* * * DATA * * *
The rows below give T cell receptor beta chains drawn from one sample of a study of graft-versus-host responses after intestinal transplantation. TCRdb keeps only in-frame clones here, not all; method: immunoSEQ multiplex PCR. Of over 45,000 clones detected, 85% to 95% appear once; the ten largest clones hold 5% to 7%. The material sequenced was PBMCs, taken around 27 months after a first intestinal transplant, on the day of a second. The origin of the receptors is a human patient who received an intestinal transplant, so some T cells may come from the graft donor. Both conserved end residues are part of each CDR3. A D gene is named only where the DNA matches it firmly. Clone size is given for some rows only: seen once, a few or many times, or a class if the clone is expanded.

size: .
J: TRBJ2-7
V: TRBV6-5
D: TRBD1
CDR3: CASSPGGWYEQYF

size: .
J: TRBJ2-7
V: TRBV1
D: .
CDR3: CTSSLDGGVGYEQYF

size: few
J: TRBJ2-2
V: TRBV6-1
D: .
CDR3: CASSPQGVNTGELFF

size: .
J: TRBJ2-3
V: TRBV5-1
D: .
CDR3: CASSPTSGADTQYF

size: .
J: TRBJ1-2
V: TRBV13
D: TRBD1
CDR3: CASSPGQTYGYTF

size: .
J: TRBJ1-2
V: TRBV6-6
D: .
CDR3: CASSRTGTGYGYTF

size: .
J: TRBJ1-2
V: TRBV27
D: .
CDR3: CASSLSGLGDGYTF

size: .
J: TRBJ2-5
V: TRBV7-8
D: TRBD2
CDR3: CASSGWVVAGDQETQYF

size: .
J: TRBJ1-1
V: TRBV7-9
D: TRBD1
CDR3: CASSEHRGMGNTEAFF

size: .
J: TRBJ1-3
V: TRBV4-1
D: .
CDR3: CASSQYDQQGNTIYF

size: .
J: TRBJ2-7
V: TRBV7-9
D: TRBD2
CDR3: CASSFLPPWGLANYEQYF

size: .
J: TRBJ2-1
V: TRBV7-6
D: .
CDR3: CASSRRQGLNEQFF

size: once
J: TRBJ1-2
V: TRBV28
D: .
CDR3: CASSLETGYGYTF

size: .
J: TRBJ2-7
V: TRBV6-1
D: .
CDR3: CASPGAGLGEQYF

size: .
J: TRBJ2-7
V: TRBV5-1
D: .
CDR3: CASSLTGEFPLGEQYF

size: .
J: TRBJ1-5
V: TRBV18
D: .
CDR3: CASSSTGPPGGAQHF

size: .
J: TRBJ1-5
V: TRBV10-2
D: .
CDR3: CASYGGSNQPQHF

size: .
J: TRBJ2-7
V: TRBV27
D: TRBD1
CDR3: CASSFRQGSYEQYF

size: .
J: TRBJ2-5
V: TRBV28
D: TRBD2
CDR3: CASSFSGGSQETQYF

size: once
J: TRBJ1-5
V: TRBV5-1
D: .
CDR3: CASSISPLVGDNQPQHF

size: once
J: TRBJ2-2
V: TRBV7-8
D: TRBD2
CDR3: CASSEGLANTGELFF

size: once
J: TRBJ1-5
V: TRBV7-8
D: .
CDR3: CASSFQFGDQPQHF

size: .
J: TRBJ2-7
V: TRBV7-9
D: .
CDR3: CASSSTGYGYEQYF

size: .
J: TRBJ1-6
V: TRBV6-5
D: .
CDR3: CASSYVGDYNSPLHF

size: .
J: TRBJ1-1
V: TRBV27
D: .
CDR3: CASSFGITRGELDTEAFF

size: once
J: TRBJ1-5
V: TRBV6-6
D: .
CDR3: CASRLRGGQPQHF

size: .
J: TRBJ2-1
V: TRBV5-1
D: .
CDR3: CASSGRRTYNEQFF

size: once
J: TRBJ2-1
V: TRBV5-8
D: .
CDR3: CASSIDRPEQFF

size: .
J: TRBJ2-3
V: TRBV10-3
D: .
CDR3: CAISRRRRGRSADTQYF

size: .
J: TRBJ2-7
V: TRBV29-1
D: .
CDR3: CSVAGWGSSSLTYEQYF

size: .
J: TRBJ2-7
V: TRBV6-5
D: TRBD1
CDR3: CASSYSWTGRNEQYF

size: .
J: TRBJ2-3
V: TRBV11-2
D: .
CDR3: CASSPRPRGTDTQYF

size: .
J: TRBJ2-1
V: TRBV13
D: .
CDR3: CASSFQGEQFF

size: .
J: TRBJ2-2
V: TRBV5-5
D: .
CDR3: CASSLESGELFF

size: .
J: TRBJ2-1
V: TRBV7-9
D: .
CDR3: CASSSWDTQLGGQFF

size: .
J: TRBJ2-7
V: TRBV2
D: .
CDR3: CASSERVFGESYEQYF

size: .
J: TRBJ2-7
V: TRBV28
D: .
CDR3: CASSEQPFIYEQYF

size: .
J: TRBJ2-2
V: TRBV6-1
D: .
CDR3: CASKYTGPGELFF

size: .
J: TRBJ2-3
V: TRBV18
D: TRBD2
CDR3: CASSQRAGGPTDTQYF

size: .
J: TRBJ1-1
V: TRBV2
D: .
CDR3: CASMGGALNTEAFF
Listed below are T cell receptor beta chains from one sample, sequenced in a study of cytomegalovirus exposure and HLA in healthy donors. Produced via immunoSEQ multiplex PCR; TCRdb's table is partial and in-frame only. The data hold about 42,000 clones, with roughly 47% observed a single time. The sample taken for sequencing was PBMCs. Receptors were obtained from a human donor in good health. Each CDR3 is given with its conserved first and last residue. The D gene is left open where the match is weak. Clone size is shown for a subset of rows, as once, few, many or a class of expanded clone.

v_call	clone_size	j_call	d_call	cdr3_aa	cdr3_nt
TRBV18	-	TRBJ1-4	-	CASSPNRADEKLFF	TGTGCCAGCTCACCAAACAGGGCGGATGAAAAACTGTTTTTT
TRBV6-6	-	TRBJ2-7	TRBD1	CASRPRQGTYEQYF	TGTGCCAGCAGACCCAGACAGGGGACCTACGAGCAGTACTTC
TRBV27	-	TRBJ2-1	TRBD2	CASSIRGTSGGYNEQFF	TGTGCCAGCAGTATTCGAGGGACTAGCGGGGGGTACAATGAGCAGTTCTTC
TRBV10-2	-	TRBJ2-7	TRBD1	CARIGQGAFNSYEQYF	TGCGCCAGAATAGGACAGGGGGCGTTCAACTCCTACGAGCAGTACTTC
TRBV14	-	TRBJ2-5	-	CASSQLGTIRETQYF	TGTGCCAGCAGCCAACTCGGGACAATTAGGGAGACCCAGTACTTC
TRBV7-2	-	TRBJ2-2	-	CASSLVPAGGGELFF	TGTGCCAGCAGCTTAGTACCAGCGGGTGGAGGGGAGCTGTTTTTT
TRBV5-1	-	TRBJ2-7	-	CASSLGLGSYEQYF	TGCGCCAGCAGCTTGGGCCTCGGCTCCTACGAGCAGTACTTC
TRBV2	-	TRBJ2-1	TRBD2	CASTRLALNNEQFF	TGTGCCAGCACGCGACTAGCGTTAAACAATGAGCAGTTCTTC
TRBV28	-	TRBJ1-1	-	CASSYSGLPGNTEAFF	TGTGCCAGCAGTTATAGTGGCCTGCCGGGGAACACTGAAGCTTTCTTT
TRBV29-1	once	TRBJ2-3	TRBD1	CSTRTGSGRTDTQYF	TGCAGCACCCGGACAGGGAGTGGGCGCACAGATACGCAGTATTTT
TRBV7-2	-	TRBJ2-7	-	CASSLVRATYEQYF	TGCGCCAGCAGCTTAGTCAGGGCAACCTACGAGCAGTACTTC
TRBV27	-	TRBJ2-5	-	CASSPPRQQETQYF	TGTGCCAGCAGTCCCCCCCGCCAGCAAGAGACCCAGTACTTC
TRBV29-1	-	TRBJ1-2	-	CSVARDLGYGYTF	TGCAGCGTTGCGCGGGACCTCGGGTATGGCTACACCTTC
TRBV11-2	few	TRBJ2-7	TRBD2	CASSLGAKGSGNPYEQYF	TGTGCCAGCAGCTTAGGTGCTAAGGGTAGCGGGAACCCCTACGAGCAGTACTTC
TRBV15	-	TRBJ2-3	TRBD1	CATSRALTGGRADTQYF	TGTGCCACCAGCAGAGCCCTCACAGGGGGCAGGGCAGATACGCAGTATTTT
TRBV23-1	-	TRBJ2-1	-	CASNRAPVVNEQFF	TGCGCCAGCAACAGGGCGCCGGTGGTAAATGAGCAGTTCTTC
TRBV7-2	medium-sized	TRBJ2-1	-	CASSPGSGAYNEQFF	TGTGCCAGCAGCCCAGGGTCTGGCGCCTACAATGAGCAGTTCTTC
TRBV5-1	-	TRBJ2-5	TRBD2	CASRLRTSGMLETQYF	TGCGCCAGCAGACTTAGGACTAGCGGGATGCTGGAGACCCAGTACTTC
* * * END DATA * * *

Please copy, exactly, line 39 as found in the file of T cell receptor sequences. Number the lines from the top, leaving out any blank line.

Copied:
V: TRBV7-8